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Mormons who fell dangerously ill on their missions say the church denied them access to medical care.

Oliver had never left the United States when the Mormon church sent him on a mission in Chile in 2002. Eager to serve, the 19-year-old dove into missionary work. But after a few weeks, he began to experience crippling stomach pain. At first, Oliver was embarrassed by his ailment and tried to conceal it. After he lost 30 pounds, he approached the mission president’s wife—who was responsible for granting access to medical care—for help. She instructedhim to sprinkle fiber powder on his breakfast and refused to let him seek medical treatment. Over the next few months, he lost 20 more pounds and finally demanded that he speak to a doctor. The doctor prescribed deworming pills. Soon after he took them, Oliver excreted a several-inches-long parasite. His stomach and intestines were irreparably damaged.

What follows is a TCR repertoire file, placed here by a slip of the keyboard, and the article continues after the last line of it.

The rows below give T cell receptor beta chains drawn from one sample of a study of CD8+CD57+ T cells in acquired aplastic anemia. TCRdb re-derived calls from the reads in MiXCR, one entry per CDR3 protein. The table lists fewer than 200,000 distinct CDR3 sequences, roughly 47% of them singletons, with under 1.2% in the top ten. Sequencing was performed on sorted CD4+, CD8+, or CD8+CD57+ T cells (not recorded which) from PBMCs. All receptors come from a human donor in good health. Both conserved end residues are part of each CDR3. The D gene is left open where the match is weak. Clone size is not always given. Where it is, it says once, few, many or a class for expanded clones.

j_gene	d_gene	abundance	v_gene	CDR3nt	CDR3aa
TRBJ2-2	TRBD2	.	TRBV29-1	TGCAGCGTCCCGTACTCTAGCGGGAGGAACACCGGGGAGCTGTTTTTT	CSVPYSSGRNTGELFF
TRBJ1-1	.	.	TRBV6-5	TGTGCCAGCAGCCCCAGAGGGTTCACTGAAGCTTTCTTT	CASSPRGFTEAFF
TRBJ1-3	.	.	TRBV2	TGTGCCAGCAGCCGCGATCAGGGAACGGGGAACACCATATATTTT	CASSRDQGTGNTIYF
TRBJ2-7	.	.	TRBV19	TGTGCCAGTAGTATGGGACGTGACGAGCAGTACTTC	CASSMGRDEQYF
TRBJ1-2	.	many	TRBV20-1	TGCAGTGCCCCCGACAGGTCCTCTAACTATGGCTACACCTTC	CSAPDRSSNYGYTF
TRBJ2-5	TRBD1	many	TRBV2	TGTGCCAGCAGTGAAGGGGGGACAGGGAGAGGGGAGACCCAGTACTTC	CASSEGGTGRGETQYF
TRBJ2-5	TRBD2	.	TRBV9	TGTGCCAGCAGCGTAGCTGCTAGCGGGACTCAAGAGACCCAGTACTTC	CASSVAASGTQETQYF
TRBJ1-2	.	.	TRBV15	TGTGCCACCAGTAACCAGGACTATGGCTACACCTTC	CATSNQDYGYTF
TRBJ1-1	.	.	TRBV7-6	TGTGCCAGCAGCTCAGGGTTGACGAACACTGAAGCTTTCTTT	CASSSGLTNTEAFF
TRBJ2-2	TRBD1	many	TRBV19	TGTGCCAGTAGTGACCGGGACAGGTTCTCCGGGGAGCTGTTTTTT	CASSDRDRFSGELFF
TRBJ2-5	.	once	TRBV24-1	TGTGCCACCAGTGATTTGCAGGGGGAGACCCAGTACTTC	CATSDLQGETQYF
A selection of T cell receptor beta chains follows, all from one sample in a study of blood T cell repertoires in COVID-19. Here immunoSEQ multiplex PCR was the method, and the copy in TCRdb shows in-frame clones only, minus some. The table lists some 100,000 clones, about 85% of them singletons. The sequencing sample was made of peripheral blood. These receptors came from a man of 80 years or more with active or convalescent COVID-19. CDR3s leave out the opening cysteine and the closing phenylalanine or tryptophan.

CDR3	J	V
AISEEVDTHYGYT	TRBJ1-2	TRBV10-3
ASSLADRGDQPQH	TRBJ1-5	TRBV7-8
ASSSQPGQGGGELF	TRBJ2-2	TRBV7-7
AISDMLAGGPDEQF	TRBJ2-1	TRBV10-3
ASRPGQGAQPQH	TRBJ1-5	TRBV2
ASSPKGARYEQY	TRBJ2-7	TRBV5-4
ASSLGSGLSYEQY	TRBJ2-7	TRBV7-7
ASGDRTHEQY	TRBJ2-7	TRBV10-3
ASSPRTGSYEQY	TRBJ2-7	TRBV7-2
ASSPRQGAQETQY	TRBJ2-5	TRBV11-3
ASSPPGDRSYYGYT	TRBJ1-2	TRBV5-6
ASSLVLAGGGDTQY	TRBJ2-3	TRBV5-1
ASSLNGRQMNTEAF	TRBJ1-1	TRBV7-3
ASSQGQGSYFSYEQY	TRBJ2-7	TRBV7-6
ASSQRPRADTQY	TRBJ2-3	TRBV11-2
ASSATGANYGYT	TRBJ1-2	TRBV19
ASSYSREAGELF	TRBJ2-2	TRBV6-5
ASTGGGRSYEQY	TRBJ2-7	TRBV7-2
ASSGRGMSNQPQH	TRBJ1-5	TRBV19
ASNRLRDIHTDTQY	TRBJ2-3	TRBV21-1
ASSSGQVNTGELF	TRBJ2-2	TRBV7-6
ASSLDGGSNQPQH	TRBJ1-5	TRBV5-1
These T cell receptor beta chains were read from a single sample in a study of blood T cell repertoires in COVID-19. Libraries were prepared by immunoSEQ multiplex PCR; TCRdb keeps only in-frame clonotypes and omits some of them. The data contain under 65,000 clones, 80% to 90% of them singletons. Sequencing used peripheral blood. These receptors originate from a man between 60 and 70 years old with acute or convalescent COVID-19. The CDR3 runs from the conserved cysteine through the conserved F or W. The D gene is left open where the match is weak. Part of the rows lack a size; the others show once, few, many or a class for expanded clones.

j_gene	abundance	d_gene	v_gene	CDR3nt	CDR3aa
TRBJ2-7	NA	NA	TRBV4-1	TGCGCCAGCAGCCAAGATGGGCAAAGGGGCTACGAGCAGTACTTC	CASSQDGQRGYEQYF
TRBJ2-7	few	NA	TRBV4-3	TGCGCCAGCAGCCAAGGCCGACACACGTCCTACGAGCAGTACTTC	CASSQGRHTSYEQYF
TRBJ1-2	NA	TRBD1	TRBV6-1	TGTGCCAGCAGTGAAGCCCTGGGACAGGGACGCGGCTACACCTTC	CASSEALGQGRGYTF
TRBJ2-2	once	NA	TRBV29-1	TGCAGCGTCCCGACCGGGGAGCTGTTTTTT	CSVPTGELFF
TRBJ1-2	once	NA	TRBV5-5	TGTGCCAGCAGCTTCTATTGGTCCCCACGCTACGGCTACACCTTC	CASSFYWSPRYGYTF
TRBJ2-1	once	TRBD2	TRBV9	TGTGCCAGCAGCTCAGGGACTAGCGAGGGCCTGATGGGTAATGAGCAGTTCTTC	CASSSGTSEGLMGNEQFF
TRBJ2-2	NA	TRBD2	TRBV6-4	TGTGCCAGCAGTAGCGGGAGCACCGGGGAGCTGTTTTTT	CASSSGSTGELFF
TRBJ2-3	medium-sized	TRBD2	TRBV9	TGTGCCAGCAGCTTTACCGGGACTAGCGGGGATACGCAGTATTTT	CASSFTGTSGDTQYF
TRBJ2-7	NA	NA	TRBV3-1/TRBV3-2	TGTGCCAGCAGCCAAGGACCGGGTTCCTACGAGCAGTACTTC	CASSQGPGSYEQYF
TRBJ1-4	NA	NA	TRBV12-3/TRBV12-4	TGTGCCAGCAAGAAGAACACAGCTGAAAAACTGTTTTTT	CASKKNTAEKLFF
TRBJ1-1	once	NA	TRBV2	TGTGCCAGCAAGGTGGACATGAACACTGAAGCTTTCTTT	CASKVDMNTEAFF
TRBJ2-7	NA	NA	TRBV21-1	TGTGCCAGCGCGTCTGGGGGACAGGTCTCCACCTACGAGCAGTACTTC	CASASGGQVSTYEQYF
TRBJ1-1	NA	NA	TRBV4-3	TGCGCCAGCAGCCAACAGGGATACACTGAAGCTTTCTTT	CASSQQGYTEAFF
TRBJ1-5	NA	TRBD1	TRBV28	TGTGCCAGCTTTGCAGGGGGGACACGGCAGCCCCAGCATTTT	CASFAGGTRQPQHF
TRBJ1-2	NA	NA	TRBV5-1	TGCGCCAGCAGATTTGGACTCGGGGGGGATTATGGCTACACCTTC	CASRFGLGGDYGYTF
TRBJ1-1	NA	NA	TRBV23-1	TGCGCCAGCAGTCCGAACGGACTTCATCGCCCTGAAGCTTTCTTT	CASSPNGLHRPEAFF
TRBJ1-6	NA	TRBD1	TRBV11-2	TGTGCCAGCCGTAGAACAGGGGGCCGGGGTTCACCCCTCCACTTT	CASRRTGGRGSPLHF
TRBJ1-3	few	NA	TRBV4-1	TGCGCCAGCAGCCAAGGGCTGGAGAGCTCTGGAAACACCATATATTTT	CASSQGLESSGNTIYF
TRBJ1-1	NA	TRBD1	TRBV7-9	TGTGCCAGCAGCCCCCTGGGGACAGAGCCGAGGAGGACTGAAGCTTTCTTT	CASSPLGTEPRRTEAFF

http://www.slate.com/articles/healt...es_denied_access_to_adequate_health_care.html
 

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Norwich.
I got stopped by a pair of Mormons the other day in Norwich. Well, it was either Mormons or the Men in Black. Their opening gambit was "What's the best thing that's happened to you today?" I wasn't in the mood to banter with them so just brushed them off. You see them in these parts reasonably regularly - usually Americans. I believe they own a lot of land across East Anglia. The last time I saw them I was hurrying to Morrisons when they stopped to ask "What's the most important thing in life?" Again, I just wasn't in the mood for that sort of question.
 

Mythopoeika

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I got stopped by a pair of Mormons the other day in Norwich. Well, it was either Mormons or the Men in Black. Their opening gambit was "What's the best thing that's happened to you today?" I wasn't in the mood to banter with them so just brushed them off. You see them in these parts reasonably regularly - usually Americans. I believe they own a lot of land across East Anglia. The last time I saw them I was hurrying to Morrisons when they stopped to ask "What's the most important thing in life?" Again, I just wasn't in the mood for that sort of question.
I'd have replied 'avoiding Mormons' and walked off.